When people ask me about Croatia, the first thing that comes to my mind is the beautiful climate, warm people, and delicious food. I think there is no need to say anything about the climate. Nature can speak for itself. People are very warm and kind, I was always treated nicely as a foreigner. However, I have to say it is very difficult to get into the local circle in Split. It seems they don’t like to make friends with outsiders. But it is not true, once you find local friends, they take you in, and treat you like family. The food is delicious. I guess in China food production becomes industrialized mass production. It is hard to find a fresh market in big cities. The taste of fruit and vegetables becomes artificial. That is why I was so surprised to taste “real” vegetables, fruit, and meat. The flavor is incomparable. 

5. And the 3 things you would like to change.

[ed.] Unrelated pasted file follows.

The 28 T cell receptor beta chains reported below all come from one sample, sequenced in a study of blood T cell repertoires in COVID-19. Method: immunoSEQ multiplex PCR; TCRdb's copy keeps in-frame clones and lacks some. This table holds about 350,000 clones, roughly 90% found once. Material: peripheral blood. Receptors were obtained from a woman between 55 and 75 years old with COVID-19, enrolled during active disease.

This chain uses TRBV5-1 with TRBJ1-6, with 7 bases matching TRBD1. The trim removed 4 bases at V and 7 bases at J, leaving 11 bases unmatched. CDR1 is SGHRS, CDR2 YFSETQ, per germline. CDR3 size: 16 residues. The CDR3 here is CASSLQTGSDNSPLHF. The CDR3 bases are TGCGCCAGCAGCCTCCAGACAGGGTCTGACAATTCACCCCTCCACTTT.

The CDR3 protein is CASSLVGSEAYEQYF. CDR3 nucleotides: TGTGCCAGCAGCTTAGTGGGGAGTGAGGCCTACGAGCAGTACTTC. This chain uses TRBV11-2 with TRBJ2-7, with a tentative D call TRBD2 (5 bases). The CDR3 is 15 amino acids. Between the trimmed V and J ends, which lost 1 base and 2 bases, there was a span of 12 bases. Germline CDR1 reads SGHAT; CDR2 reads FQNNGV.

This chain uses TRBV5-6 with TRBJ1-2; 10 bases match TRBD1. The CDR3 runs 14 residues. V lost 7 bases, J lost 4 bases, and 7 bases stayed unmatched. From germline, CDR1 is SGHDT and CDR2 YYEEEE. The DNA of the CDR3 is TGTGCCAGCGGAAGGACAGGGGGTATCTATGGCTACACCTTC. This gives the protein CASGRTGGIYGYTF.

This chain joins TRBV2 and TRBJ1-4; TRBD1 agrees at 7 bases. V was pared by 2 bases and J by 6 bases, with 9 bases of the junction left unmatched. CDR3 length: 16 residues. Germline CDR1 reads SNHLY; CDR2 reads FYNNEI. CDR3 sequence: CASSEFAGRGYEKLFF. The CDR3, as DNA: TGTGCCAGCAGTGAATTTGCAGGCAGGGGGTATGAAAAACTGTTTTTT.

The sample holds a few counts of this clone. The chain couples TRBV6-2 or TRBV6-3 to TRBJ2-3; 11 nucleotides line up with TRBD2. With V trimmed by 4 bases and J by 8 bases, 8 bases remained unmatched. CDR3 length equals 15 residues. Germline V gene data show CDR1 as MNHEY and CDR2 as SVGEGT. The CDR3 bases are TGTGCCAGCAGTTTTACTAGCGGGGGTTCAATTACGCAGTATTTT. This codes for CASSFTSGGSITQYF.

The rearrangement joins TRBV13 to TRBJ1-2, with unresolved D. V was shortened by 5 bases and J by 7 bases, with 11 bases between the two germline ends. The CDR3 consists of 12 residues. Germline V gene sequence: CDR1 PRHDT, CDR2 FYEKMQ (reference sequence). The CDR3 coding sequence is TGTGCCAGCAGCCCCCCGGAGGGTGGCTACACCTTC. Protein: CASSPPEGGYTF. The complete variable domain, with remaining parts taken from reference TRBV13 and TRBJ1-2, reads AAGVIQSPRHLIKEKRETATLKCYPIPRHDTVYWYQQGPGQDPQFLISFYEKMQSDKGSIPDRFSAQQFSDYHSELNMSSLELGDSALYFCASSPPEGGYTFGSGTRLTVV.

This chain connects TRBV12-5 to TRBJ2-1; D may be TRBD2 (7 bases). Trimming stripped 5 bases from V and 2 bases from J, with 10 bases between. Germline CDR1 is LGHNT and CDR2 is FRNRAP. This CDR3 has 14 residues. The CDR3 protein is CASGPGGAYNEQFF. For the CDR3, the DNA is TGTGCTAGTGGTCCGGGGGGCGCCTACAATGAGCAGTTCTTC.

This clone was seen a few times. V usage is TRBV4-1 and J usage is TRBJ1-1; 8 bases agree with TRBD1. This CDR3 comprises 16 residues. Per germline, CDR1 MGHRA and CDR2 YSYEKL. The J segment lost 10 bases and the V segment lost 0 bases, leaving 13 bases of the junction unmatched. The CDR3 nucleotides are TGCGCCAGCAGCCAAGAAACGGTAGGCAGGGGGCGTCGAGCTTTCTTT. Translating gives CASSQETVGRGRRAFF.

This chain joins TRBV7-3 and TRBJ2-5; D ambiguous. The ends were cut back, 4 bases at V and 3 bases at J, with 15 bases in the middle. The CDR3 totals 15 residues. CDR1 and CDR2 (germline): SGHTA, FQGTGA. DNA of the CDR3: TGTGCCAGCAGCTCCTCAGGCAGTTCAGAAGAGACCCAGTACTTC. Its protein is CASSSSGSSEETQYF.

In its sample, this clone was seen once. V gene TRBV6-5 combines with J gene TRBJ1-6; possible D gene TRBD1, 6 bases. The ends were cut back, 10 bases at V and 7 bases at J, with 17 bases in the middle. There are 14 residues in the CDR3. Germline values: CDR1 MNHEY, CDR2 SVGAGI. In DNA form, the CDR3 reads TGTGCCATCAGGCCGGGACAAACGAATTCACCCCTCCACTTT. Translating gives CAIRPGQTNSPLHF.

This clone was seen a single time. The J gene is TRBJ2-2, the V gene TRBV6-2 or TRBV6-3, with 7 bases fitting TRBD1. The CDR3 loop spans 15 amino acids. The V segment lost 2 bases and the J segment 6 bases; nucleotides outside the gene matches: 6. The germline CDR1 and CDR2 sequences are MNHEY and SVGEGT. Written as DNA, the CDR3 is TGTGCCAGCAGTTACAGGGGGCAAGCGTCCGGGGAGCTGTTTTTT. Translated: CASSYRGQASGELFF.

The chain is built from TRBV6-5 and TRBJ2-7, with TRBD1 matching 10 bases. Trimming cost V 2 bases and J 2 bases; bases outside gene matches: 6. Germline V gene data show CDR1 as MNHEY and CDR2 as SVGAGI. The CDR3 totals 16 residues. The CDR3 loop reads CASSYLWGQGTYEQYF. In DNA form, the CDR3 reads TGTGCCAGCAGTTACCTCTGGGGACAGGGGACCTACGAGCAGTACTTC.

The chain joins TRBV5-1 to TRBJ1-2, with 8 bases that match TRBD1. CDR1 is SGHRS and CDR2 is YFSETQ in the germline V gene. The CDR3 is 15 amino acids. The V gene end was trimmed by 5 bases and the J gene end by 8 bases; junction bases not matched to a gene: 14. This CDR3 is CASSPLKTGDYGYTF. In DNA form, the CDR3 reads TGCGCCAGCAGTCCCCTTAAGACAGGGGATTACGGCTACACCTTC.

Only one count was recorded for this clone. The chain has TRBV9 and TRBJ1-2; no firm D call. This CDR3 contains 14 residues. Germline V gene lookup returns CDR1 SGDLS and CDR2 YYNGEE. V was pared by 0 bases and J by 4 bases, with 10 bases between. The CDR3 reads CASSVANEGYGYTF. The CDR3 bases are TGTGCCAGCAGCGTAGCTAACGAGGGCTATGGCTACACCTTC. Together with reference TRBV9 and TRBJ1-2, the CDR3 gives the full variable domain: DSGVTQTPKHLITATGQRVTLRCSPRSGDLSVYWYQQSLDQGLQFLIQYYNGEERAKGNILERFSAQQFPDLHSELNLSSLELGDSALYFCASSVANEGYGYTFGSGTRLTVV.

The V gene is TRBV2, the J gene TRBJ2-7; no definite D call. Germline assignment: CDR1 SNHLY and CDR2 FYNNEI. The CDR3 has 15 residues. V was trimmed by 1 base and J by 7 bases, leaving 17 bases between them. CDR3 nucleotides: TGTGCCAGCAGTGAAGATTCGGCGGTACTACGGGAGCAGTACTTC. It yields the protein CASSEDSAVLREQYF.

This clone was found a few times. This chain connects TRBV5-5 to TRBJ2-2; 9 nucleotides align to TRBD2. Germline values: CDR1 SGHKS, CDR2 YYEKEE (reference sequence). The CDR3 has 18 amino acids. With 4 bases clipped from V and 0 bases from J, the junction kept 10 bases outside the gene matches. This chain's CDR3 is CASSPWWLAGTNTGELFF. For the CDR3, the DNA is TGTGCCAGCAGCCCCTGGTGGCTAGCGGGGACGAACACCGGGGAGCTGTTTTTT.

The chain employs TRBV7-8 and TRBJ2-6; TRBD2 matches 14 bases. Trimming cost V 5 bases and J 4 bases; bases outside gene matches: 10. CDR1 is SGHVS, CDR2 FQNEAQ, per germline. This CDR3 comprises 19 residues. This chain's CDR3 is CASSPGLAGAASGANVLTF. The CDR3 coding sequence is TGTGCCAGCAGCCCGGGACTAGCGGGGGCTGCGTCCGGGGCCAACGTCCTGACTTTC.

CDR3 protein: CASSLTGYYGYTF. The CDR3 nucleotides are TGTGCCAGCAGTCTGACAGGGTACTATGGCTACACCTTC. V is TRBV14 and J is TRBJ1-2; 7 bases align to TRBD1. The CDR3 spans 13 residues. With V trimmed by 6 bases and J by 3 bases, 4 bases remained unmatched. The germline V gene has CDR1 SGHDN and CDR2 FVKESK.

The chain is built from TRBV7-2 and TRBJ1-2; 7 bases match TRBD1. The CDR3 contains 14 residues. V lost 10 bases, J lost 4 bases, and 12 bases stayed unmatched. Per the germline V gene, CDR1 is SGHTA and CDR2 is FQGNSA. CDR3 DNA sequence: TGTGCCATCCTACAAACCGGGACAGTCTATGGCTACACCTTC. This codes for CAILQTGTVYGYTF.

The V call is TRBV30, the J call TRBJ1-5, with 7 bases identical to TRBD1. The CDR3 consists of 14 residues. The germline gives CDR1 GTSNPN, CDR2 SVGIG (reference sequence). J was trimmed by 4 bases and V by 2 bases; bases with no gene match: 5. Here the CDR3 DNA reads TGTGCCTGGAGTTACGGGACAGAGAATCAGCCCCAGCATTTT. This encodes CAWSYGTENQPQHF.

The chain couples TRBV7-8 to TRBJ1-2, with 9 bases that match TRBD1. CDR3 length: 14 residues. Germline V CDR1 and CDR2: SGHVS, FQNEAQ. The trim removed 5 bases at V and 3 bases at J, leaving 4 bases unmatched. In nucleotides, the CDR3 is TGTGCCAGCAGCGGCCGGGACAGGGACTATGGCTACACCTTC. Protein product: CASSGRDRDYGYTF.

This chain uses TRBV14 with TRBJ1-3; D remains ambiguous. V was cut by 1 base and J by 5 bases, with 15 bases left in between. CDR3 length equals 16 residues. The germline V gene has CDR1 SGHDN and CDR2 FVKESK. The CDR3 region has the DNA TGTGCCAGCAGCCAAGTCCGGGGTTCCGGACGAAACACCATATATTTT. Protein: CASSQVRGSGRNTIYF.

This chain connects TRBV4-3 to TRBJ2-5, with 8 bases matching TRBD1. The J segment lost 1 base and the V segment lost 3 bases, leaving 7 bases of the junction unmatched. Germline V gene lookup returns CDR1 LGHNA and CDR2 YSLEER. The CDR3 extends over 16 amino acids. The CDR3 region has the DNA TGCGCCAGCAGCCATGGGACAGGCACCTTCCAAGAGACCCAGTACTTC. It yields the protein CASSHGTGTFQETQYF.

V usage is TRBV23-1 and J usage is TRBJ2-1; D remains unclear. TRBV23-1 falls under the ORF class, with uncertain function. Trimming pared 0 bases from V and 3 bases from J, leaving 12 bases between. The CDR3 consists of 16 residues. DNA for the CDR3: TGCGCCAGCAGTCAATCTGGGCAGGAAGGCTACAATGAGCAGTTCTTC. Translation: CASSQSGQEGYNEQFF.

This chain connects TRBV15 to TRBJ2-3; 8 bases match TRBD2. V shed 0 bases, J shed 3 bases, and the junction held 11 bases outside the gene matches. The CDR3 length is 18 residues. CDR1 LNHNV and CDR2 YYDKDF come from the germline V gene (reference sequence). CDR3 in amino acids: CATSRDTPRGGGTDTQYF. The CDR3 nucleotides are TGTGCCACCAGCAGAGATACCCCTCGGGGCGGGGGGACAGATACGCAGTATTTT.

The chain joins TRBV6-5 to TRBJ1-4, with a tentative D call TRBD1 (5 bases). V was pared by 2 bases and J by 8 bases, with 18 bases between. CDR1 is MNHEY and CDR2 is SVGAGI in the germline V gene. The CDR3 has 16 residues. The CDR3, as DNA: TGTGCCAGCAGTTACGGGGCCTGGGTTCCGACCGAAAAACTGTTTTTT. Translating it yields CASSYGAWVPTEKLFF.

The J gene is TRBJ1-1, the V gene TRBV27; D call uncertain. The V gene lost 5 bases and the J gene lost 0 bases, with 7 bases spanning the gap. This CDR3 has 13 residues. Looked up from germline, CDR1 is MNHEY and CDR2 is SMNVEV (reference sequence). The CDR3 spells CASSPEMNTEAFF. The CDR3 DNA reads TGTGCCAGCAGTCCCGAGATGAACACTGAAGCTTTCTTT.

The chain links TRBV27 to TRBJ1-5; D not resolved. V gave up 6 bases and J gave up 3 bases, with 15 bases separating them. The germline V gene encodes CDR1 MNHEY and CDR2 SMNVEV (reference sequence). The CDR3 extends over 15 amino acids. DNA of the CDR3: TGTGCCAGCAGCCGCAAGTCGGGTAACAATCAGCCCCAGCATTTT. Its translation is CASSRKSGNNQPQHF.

Well, I guess the first thing is always the bureaucracy like everyone else would mention. “Jedan papir fali” is true. There is always one paper missing. I have never finished anything with just one visit to the government building. But after nine years of dealing with MUP, I have developed my way of communicating with them. Since Covid started, when most of the communication went online, it is much more efficient.

I mentioned earlier that I started to enjoy the “po lako” culture. But sometimes. I still miss the real business world when everything is organized and punctual. I miss the procedures (I cannot believe I am saying this).

6. Given your experiences, what advice would you give to any would-be expat thinking of making the move?